Christopher Walker reviews Hamnet

Whenever another salacious biography appears of some great artist dwelling on their personal life, I always take heart that we know so very little about William Shakespeare’s.

Maggie O’Farrell’s best-selling book Hamnet sought to ‘correct’ this shortfall, and to explore the way his great play Hamlet was a sorrowful hymn to his recently lost child, Hamnet.

It has now been adapted by Lolita Chakrabarti in an RSC production at the Garrick Theatre, following a sell-out run in Stratford-upon-Avon.

Mhairi Gayer (Tilly), Madeleine Mantock (Agnes) Frankie Hastings (Eliza). Photo by Manuel Harlan RSC

William himself (the excellent Tom Varey) is somewhat relegated to second billing in this version. Anne Hathaway, is very much the central character.

Here Anne is called Agnes (she was called that only once in her father’s will – the clerk probably misheard). And following in the footsteps of Germaine Greer’s Shakespeare’s Wife, she is an early feminist icon.

Thanks to Lolita and Director Erica Whyman the focus is very much on the women here.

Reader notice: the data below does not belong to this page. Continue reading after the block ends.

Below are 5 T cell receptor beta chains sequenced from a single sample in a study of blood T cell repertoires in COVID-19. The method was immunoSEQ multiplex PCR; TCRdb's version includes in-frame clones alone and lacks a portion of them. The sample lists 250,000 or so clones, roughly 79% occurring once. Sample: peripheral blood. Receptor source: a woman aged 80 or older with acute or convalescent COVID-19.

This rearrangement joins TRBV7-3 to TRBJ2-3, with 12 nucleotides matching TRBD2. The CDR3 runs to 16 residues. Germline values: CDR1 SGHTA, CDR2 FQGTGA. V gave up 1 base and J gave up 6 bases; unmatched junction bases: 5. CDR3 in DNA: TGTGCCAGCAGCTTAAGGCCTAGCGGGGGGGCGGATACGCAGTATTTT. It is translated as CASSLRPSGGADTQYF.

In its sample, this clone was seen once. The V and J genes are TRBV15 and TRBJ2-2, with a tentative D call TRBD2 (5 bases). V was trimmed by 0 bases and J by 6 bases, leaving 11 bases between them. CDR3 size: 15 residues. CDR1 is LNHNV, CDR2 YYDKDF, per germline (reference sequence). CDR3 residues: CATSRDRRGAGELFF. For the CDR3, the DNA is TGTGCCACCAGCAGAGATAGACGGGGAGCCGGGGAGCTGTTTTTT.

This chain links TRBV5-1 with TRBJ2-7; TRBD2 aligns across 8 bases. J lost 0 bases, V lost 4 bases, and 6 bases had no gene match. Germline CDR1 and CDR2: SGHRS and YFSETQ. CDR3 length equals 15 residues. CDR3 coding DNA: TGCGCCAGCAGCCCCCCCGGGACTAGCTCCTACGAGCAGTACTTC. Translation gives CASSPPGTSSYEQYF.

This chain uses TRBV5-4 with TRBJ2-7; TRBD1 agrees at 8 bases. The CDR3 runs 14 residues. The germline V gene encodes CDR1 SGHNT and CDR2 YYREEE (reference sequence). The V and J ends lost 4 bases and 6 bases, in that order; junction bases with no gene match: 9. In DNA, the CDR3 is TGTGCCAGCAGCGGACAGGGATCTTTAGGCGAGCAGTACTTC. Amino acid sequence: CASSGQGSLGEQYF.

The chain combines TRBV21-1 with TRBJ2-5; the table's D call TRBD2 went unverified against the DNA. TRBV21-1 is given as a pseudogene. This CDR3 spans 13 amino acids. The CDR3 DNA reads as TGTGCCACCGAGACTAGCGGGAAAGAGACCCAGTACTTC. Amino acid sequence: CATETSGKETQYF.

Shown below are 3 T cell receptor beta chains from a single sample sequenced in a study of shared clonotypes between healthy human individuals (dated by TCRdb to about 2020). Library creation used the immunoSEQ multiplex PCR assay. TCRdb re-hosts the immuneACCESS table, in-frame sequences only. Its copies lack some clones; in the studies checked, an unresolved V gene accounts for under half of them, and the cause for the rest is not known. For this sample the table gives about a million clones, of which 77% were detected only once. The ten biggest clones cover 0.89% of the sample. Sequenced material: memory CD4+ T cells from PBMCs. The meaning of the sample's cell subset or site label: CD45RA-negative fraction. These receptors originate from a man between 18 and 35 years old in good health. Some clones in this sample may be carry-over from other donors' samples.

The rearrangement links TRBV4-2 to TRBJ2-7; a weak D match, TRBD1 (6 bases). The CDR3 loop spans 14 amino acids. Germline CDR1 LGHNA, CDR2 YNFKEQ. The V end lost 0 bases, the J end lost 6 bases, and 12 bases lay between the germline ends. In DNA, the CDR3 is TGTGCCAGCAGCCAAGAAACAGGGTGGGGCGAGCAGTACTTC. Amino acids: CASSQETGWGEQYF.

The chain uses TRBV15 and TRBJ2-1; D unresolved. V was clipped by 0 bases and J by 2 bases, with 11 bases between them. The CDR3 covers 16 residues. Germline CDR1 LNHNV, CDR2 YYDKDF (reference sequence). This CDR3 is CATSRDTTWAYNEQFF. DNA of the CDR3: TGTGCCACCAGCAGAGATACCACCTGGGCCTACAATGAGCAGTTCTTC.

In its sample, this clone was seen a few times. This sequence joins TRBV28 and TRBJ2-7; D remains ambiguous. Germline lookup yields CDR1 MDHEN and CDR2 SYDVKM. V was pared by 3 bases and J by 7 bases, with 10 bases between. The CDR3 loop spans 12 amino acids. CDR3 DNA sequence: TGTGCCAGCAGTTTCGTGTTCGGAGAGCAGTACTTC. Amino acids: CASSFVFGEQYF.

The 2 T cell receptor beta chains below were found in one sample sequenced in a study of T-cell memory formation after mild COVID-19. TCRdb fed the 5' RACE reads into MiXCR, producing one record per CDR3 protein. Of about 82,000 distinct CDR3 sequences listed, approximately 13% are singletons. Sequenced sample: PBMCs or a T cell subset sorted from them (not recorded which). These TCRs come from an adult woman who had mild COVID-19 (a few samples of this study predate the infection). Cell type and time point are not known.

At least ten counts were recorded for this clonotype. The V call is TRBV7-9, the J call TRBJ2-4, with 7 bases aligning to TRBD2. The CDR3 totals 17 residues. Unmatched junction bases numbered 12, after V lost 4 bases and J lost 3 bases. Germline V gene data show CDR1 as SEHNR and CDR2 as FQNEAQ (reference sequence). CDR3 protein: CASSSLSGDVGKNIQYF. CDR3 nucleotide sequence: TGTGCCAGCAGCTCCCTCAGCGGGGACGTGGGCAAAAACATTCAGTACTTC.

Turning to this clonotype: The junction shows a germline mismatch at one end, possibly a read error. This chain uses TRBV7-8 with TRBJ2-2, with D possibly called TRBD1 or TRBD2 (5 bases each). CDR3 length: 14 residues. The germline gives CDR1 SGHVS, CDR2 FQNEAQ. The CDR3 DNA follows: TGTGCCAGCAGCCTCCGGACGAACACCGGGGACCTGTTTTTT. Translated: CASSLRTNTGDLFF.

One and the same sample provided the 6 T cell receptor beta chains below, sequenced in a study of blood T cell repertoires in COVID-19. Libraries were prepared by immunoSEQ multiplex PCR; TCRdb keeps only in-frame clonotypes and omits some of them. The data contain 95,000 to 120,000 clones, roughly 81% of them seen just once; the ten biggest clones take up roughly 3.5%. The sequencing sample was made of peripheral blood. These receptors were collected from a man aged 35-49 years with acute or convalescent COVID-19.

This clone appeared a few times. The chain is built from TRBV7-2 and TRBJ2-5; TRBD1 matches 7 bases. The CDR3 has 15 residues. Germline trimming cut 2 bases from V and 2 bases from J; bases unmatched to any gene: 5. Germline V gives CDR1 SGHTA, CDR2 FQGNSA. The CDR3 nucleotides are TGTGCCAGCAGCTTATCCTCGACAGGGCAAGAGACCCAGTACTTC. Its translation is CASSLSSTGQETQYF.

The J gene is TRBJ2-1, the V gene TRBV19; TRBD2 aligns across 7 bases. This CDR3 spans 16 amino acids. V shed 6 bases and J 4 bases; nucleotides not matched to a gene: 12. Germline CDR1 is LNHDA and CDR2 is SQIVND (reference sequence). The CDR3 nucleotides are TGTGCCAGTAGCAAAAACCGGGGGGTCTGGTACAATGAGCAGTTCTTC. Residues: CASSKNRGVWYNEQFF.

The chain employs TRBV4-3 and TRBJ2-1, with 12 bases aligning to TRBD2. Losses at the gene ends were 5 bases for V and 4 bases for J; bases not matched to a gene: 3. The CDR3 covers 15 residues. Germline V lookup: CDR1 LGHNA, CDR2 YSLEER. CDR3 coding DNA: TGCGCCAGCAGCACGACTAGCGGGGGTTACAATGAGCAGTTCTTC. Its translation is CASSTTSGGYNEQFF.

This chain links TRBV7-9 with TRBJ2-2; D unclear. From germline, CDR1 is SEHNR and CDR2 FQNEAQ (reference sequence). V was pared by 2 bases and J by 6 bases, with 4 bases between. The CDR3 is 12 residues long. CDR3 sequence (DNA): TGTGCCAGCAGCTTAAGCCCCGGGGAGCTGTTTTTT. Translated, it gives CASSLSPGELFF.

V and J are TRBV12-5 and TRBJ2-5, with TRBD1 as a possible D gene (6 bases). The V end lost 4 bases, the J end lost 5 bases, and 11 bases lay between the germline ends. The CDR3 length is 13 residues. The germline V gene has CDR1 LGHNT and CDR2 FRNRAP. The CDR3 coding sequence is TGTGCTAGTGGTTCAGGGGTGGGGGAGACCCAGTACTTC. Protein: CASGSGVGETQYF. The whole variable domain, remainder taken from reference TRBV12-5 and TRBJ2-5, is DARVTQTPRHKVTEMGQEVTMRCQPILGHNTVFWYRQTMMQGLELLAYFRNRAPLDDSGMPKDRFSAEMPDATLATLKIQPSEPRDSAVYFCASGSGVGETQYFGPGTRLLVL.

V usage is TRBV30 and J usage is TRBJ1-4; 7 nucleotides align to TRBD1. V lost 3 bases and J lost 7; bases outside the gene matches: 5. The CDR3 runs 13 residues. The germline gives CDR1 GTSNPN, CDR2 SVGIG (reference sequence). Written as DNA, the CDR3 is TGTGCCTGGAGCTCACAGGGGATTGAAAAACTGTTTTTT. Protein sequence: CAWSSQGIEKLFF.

Madeline Mantock, as Agnes, and the super Liza Sudovy and Sarah Belcher as Shakespeare’s overbearing mother and mother-in-law respectively.

Tom Varey (William). Photo by Manuel Harlan RSC

The feminist lens also means Agnes’s birth pangs are shown in exhaustive detail.

This Anne Hathaway is a loud mouthed rebellious type, and a natural healer or witch.

For which there is no evidence whatsoever.

She may have liked quietly knitting or pole dancing for all we know. But I guess neither of those profiles fitted this narrative.

Otherwise, the plot builds on the very few facts we do know about her.

The couple met in 1582 when Anne was much older than Shakespeare, 26 to his 18.

Frankie Hastings (Eliza) and Liza Sadovy (Mary). Photo by Manuel Harlan RSC

They had three children including poor Hamnet (here the talented Ajani Cabey) who died of the plague at only eleven.

William left Anne and Warwickshire to spend most of his time in London creating his extraordinary cannon of work.

Most of us think “Thank God,” but that is definitely NOT what we’re meant to think in this production.

The London scenes are brief (if well done thanks to an underused Peter Wight and Will Brown).

Before we are rushed back to the women and their domestic lives.

Make believe drama –


Pictures: Madeleine Mantock (Agnes), Hannah McPake (Jude) and Mhairi Gayer (Tilly). Photo by Manuel Harlan RSC

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